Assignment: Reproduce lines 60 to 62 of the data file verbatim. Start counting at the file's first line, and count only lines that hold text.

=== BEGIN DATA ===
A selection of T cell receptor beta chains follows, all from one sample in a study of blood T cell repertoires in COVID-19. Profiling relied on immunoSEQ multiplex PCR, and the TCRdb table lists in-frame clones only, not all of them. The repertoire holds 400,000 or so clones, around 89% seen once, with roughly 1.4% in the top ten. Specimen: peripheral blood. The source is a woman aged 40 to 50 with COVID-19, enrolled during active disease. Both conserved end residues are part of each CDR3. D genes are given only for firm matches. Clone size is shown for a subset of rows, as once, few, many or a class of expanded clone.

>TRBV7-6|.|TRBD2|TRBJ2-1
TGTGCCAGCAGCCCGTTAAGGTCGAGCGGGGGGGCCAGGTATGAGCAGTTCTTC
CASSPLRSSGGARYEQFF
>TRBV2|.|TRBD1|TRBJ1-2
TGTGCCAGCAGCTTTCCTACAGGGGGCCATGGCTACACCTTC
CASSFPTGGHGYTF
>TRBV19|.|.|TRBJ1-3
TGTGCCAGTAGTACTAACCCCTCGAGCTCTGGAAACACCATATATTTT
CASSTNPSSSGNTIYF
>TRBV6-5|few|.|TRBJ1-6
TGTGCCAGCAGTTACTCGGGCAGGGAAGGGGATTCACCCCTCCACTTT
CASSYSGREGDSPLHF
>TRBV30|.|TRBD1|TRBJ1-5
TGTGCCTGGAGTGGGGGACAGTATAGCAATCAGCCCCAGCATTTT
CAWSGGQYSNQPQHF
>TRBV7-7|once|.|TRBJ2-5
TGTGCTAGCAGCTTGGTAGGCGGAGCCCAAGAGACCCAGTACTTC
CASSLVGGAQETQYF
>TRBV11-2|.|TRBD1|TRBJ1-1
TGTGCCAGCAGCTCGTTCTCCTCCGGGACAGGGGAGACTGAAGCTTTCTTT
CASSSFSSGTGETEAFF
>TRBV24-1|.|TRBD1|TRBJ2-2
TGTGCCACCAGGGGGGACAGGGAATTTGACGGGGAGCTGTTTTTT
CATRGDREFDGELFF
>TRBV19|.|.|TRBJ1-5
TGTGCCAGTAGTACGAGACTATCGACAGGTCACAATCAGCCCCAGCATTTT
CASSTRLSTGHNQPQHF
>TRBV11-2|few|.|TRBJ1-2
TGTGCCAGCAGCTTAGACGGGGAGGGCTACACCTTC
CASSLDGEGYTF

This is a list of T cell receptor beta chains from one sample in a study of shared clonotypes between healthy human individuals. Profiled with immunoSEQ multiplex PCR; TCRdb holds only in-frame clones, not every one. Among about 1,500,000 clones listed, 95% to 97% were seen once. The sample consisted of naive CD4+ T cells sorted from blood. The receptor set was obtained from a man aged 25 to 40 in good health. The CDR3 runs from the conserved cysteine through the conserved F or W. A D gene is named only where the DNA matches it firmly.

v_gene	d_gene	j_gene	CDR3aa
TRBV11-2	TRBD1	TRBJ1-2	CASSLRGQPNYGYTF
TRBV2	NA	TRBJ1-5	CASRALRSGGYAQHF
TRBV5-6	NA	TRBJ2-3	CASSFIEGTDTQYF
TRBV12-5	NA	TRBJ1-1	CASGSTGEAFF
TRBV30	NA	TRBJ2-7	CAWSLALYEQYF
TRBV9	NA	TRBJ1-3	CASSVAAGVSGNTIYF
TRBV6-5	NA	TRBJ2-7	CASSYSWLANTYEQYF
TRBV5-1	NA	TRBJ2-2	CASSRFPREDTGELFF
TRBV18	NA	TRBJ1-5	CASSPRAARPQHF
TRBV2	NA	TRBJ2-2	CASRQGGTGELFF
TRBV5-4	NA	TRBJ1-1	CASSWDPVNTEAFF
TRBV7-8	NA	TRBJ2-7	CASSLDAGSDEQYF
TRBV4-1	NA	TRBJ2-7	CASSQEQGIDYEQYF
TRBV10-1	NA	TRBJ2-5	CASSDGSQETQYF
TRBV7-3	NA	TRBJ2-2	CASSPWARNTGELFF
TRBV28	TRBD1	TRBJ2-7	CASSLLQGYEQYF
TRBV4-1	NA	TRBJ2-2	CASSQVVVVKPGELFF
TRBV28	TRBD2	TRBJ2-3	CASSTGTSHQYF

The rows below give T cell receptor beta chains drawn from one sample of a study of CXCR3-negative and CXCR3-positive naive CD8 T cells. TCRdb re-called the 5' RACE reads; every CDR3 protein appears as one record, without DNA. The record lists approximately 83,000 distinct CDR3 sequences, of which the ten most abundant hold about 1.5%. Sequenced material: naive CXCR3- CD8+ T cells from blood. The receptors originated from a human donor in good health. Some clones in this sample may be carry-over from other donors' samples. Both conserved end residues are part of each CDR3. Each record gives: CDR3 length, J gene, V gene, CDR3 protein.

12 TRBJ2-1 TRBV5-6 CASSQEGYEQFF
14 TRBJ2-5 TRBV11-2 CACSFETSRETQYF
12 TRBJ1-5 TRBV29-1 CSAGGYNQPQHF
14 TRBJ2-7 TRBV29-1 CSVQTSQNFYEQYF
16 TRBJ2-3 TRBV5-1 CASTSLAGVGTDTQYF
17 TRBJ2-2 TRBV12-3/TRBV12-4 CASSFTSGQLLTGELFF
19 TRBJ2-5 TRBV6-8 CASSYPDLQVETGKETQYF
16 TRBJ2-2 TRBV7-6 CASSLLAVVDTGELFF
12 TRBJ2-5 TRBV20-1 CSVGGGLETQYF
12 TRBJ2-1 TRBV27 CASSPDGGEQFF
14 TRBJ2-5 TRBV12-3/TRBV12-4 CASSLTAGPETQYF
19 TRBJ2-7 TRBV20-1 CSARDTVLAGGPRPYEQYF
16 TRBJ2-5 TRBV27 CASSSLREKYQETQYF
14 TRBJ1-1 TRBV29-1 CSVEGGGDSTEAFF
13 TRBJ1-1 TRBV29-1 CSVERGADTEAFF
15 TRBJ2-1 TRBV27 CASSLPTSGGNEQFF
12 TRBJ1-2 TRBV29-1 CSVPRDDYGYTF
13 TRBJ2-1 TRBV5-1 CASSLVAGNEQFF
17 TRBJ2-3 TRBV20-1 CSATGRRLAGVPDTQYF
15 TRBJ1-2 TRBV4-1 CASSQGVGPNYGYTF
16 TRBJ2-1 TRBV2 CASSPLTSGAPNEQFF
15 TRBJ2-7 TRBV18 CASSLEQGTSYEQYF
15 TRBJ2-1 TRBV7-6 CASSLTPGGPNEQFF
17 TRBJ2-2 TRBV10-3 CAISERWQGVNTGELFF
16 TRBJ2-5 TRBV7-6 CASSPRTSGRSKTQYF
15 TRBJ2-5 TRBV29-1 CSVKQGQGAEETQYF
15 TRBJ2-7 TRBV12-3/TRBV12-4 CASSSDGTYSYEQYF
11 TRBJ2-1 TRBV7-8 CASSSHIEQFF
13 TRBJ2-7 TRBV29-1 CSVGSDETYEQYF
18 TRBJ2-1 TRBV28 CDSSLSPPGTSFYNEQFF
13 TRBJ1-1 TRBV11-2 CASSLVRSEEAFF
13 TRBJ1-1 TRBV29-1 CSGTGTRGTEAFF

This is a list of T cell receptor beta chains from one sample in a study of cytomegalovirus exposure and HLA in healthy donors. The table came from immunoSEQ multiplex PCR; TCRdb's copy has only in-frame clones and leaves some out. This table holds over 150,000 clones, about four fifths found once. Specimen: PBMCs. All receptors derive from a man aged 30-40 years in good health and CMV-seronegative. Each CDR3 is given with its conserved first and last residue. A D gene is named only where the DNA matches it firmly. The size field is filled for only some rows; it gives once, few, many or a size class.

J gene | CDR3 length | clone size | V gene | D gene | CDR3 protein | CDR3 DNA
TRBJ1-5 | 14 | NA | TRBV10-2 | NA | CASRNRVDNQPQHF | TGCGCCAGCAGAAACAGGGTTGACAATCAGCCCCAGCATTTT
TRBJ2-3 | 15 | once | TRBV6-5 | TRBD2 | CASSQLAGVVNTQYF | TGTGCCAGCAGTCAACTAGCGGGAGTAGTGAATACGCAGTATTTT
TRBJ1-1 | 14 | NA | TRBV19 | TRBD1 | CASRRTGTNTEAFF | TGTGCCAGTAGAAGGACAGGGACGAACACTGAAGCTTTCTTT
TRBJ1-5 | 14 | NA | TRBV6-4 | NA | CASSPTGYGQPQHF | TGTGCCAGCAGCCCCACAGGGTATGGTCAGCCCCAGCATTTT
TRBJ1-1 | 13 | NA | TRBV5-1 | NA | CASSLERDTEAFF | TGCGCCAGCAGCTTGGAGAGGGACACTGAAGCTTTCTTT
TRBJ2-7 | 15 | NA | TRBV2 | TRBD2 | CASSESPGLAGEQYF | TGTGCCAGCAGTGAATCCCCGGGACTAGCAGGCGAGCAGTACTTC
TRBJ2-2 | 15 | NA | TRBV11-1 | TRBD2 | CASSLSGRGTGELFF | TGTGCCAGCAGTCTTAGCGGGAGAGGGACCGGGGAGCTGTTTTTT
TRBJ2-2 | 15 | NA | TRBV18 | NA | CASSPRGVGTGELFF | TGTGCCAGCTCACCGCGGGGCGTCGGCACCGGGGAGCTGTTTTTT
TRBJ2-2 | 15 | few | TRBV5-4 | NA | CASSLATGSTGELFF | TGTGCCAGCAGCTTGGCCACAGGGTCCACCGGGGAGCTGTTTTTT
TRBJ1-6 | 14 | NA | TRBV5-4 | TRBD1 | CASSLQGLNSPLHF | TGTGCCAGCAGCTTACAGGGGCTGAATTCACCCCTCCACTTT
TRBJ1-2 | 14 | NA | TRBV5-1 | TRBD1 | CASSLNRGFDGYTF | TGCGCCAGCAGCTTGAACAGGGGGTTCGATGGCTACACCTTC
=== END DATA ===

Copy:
16 TRBJ2-2 TRBV7-6 CASSLLAVVDTGELFF
12 TRBJ2-5 TRBV20-1 CSVGGGLETQYF
12 TRBJ2-1 TRBV27 CASSPDGGEQFF